The beguiling second entry in the innovative shape trilogy by multi-award-winning, New York Times best-selling duo Mac Barnett and Jon Klassen.
This book is about Square. Square spends every day taking blocks from a pile below the ground to a pile above the ground. This book is also about Square’s friend Circle. Circle thinks Square is an artistic genius. But is he really? With the second story in a trilogy of tales about Triangle, Square, and Circle, Mac Barnett and Jon Klassen nudge readers toward a more well-rounded way of looking at things. Understated and striking in its simplicity, this funny, thoughtful offering from two of today’s most talented picture-book creators emphasizes the importance of keeping your eyes — and your mind — open to wonder where others see only rubble and rocks.
Square’s efforts to please are equal parts hilarious and cringeworthy, and the moment he topples over in exhaustion is comic gold. The story’s decidedly ambiguous conclusion leaves the door open for questions about what it means to be an artist—and that’s the whole point. —Publishers Weekly (starred review)
This book takes a sweeter turn from its prankish predecessor in that Square works hard to create something for Circle, only to feel like he failed; but when Circle sees what he created, she is “beguiled” once more by his genius. Though this title will stand alone, children familiar with Triangle might recognize the extra layer of humor at the end when an unnamed narrator poses a game-changer of a question. A must purchase that will satisfy old fans and create new ones. —School Library Journal (starred review)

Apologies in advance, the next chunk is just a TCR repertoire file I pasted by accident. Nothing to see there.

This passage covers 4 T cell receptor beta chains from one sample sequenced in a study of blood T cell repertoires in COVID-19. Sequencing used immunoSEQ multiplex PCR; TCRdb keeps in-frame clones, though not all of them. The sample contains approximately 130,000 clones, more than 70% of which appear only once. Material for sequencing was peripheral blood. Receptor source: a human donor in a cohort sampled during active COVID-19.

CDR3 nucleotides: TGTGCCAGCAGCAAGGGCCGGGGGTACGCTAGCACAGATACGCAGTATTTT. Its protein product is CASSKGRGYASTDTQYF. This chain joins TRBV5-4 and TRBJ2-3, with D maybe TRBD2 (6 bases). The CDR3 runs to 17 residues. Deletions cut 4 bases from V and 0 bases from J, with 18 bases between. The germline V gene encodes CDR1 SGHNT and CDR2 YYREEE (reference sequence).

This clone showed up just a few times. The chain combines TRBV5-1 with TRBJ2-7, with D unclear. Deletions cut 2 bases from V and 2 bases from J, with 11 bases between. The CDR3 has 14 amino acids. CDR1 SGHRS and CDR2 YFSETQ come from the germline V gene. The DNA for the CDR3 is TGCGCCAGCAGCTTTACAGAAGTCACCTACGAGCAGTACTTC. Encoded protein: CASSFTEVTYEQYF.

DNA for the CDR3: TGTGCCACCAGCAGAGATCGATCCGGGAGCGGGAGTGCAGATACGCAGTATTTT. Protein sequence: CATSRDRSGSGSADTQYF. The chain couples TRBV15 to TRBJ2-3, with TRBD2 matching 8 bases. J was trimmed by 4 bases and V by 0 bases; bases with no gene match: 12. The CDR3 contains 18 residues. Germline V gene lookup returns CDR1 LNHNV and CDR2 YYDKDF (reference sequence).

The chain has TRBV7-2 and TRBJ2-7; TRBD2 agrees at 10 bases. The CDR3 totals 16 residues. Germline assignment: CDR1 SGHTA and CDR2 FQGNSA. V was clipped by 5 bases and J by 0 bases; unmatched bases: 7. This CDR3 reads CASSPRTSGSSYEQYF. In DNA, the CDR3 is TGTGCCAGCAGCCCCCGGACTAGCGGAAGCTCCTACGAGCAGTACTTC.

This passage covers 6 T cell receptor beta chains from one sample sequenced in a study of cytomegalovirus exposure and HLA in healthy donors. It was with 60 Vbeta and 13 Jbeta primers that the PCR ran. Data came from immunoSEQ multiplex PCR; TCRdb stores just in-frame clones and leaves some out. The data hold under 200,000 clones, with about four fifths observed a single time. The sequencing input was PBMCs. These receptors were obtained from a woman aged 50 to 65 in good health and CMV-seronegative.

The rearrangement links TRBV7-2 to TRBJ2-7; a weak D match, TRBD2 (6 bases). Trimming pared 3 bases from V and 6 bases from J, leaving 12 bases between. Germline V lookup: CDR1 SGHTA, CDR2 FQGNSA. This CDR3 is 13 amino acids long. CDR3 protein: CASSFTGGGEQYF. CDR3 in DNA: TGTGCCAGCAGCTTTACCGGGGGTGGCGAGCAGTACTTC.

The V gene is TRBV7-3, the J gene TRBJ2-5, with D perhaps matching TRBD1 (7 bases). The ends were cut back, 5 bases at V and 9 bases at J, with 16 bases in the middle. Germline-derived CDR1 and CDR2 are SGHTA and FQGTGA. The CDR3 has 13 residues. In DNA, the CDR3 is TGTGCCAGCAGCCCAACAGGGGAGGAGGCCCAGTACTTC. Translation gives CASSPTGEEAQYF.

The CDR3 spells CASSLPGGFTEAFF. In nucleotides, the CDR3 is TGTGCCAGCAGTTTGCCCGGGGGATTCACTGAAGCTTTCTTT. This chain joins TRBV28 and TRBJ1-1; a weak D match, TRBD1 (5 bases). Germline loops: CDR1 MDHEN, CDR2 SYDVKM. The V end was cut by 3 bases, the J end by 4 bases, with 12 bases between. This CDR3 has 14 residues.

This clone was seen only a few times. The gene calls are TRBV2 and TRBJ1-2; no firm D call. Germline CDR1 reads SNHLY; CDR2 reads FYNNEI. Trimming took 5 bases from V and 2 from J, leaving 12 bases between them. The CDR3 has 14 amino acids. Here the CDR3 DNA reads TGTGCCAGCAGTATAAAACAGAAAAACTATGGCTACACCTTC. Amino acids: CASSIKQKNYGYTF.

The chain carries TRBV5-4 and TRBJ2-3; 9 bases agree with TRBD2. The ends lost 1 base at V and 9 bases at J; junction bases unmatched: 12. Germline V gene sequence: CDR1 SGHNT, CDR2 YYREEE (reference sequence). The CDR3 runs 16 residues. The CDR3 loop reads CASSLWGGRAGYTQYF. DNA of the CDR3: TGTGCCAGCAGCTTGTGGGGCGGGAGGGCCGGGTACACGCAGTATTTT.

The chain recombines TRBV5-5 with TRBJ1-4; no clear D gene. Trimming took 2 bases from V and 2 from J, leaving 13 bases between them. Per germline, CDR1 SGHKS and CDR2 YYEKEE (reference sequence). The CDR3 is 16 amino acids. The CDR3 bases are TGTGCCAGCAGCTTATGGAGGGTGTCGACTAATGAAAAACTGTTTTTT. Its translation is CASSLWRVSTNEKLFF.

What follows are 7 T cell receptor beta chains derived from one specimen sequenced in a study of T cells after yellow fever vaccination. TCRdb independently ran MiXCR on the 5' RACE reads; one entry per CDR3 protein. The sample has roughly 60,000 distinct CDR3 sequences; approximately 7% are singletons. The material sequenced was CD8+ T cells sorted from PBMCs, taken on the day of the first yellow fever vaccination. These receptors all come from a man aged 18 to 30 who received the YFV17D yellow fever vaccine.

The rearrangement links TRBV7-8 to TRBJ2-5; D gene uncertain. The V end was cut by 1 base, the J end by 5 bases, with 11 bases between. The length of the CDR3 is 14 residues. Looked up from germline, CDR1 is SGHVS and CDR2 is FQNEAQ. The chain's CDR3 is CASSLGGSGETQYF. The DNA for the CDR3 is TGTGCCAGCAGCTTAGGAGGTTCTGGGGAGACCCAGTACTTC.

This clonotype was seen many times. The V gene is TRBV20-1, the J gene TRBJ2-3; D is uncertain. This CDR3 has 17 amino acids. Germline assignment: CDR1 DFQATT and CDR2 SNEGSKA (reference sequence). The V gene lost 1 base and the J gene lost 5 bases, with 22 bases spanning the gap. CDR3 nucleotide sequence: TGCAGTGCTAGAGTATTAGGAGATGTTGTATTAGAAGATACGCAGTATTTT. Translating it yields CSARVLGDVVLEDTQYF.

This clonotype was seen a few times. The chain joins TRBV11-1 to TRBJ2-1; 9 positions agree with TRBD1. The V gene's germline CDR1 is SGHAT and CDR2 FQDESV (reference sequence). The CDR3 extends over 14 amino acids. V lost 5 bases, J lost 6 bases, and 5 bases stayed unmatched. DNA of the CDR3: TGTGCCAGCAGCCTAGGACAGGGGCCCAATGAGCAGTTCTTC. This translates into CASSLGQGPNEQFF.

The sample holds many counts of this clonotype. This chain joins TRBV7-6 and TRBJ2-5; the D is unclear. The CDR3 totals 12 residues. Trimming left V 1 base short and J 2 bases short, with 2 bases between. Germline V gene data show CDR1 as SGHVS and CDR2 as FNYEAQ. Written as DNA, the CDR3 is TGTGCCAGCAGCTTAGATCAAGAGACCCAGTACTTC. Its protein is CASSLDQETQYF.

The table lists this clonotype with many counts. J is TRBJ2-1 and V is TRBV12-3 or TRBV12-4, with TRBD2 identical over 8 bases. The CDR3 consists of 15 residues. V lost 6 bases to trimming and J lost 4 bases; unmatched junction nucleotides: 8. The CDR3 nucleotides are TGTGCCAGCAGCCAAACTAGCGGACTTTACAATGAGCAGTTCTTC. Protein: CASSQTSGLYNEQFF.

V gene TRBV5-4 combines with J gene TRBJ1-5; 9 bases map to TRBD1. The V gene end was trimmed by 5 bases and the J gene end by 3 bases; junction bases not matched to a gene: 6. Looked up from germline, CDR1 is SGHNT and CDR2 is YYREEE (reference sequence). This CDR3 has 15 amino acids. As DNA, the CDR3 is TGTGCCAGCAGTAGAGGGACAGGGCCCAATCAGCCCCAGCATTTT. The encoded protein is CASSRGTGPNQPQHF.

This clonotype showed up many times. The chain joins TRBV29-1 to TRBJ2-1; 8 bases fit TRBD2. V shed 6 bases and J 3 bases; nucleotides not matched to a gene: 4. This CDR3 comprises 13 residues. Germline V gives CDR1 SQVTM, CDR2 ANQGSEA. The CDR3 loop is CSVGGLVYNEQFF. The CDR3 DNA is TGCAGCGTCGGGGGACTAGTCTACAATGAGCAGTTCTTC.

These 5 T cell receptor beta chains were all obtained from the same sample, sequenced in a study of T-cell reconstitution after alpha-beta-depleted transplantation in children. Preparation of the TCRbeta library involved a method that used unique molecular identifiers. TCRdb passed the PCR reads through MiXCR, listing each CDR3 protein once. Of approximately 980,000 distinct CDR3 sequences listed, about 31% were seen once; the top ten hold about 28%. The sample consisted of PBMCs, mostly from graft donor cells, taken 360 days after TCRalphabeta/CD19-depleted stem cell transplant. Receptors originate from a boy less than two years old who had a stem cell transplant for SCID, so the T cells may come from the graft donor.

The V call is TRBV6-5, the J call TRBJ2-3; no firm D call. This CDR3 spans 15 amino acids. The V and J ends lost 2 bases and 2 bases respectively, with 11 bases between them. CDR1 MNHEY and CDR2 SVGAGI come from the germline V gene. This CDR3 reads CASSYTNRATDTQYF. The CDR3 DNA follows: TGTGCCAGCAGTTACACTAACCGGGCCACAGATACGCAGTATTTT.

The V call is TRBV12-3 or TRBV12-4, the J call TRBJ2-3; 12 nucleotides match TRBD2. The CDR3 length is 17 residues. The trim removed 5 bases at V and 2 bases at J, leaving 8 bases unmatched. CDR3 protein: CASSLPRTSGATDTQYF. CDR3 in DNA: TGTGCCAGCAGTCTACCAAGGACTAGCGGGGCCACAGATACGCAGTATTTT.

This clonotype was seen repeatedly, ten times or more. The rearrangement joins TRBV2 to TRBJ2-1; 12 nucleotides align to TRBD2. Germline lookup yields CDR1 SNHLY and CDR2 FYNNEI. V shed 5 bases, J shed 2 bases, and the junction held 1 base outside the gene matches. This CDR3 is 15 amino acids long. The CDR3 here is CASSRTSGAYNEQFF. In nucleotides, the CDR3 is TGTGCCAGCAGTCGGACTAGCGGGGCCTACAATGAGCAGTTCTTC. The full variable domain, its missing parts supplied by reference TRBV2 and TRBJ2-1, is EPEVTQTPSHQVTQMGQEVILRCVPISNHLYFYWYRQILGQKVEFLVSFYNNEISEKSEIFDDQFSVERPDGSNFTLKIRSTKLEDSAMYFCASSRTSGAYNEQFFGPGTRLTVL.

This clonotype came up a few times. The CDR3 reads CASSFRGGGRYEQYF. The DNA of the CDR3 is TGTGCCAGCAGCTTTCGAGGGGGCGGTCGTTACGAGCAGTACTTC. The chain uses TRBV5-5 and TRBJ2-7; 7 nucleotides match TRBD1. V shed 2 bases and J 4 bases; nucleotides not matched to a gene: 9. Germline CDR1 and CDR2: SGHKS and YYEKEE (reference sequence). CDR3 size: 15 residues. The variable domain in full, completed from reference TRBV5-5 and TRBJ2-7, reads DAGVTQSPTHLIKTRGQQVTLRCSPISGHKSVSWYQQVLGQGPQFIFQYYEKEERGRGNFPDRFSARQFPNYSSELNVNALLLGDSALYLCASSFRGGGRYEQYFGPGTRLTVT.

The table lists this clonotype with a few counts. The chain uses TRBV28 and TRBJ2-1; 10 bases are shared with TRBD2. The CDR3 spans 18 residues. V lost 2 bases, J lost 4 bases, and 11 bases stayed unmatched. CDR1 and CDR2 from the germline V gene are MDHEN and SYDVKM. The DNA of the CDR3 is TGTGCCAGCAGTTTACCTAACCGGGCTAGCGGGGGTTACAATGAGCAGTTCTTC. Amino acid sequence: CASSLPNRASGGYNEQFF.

Funny and lightly philosophical, Barnett’s story gets an extra punch of hilarity with Klassen’s minimalist graphite-and-watercolor artwork. A must for Triangle fans that will leave them wondering how this geometric drama will end. —Booklist
With typically deceptive minimalism Klassen places a few flat, blocky shapes on the white pages to suggest the physical landscape, angling Square’s body and glance to convey the emotional one. Humor is in the details: a bit of twig that catches on harried Square’s head and stays there; the shadow that appears beneath Circle as she floats along through the air. For all its brevity, chockablock with philosophical topics to ponder and debate. —Kirkus Reviews
Square attempts to make a Circle sculpture that will be as perfect as his friend is…Children will no doubt find the results hilarious. The droll illustrations by the Niagara Falls, Ont., native Klassen, in subtle shades of gray, brown and blue, endow these friends with personality and Barnett’s simple text is perfect. —The Buffalo News